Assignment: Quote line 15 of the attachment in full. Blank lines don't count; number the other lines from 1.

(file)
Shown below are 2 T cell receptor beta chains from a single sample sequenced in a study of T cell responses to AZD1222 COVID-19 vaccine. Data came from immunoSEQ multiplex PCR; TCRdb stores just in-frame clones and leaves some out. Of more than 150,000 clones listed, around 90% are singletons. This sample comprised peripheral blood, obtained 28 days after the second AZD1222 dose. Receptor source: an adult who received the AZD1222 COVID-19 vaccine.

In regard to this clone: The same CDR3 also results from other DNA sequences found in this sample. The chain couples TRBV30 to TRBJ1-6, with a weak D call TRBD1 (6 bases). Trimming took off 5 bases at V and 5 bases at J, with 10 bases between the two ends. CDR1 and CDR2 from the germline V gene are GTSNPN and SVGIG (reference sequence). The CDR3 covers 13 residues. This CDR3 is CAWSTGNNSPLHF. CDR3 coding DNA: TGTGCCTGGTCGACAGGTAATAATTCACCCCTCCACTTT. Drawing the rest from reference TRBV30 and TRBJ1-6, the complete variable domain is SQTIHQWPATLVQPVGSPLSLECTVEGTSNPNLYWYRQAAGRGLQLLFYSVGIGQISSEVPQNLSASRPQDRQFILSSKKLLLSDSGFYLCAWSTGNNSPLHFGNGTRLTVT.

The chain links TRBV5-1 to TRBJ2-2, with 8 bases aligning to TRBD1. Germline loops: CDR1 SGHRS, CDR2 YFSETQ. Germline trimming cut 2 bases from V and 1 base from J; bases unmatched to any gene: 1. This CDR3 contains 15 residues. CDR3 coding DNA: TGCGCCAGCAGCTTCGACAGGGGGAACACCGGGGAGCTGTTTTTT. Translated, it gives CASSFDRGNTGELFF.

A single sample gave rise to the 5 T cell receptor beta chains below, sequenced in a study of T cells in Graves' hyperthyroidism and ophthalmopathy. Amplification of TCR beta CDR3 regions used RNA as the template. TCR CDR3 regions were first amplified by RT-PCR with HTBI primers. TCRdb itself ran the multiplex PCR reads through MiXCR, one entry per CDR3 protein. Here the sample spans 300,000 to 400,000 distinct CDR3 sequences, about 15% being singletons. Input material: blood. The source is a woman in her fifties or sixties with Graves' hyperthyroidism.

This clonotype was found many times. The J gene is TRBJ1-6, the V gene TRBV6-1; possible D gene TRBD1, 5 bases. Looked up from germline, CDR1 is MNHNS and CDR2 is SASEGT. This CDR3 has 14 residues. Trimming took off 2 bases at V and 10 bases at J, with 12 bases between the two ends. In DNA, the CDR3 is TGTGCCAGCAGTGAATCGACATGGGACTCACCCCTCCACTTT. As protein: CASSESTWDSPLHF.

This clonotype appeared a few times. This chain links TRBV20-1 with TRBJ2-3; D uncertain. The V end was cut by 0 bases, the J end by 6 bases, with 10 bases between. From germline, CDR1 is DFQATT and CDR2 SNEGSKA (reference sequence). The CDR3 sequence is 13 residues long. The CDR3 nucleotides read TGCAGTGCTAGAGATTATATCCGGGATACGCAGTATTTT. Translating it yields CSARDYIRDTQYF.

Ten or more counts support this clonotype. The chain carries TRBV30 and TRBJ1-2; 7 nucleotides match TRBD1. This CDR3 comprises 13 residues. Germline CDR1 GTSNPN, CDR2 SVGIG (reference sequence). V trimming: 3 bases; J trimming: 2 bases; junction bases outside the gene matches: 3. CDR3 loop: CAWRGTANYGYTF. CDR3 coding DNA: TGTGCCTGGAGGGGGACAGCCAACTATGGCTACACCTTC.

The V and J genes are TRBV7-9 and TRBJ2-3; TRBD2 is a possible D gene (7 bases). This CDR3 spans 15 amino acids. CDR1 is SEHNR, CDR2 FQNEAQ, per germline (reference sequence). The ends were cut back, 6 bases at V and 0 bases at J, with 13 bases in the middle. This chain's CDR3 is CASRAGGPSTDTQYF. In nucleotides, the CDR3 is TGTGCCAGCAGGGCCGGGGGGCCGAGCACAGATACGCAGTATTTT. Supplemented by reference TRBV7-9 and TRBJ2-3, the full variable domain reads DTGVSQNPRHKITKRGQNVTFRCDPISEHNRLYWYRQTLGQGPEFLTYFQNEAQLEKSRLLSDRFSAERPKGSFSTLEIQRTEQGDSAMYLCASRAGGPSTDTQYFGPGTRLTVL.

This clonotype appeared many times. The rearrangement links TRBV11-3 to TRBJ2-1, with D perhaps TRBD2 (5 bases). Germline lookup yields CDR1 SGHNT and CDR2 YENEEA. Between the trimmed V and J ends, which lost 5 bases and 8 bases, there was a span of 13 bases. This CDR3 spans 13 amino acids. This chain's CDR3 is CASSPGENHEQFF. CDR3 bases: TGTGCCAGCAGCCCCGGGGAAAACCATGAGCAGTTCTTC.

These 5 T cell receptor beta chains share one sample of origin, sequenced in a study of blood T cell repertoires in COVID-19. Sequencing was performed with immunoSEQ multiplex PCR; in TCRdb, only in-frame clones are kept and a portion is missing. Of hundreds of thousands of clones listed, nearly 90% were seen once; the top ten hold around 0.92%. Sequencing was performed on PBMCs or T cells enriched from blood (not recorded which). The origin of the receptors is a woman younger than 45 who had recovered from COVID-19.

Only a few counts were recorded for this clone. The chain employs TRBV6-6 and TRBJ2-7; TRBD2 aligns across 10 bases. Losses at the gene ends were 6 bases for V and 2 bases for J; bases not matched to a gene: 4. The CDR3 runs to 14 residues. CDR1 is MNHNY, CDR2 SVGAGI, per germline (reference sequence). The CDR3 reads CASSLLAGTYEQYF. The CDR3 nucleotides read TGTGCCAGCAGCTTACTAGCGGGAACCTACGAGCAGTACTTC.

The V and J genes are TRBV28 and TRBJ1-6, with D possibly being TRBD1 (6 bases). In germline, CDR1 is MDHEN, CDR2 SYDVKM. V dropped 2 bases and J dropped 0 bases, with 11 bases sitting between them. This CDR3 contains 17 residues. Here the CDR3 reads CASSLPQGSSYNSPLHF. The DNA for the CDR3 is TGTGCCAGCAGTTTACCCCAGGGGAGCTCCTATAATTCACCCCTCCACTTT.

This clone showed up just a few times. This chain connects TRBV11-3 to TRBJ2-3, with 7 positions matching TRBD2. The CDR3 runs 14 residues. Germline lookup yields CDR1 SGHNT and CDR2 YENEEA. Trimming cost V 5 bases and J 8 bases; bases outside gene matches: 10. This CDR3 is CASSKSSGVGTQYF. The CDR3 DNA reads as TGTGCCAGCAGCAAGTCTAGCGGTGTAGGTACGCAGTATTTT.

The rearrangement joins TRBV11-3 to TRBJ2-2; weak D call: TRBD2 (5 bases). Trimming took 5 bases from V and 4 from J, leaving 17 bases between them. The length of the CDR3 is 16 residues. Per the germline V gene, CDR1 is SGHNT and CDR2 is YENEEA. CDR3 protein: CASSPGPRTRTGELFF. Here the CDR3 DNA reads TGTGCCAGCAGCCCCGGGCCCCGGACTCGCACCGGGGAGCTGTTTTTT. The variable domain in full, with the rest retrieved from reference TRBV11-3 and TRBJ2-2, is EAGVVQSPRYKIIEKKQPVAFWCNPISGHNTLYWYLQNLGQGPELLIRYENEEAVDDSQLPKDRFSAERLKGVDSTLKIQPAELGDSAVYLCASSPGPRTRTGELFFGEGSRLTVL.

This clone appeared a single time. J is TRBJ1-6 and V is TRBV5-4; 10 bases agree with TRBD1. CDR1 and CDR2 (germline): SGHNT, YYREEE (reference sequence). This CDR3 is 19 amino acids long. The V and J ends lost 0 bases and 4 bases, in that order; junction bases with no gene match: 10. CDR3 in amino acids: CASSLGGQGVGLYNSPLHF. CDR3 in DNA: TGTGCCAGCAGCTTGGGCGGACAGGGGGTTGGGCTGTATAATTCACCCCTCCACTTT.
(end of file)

This clone appeared a single time. J is TRBJ1-6 and V is TRBV5-4; 10 bases agree with TRBD1. CDR1 and CDR2 (germline): SGHNT, YYREEE (reference sequence). This CDR3 is 19 amino acids long. The V and J ends lost 0 bases and 4 bases, in that order; junction bases with no gene match: 10. CDR3 in amino acids: CASSLGGQGVGLYNSPLHF. CDR3 in DNA: TGTGCCAGCAGCTTGGGCGGACAGGGGGTTGGGCTGTATAATTCACCCCTCCACTTT.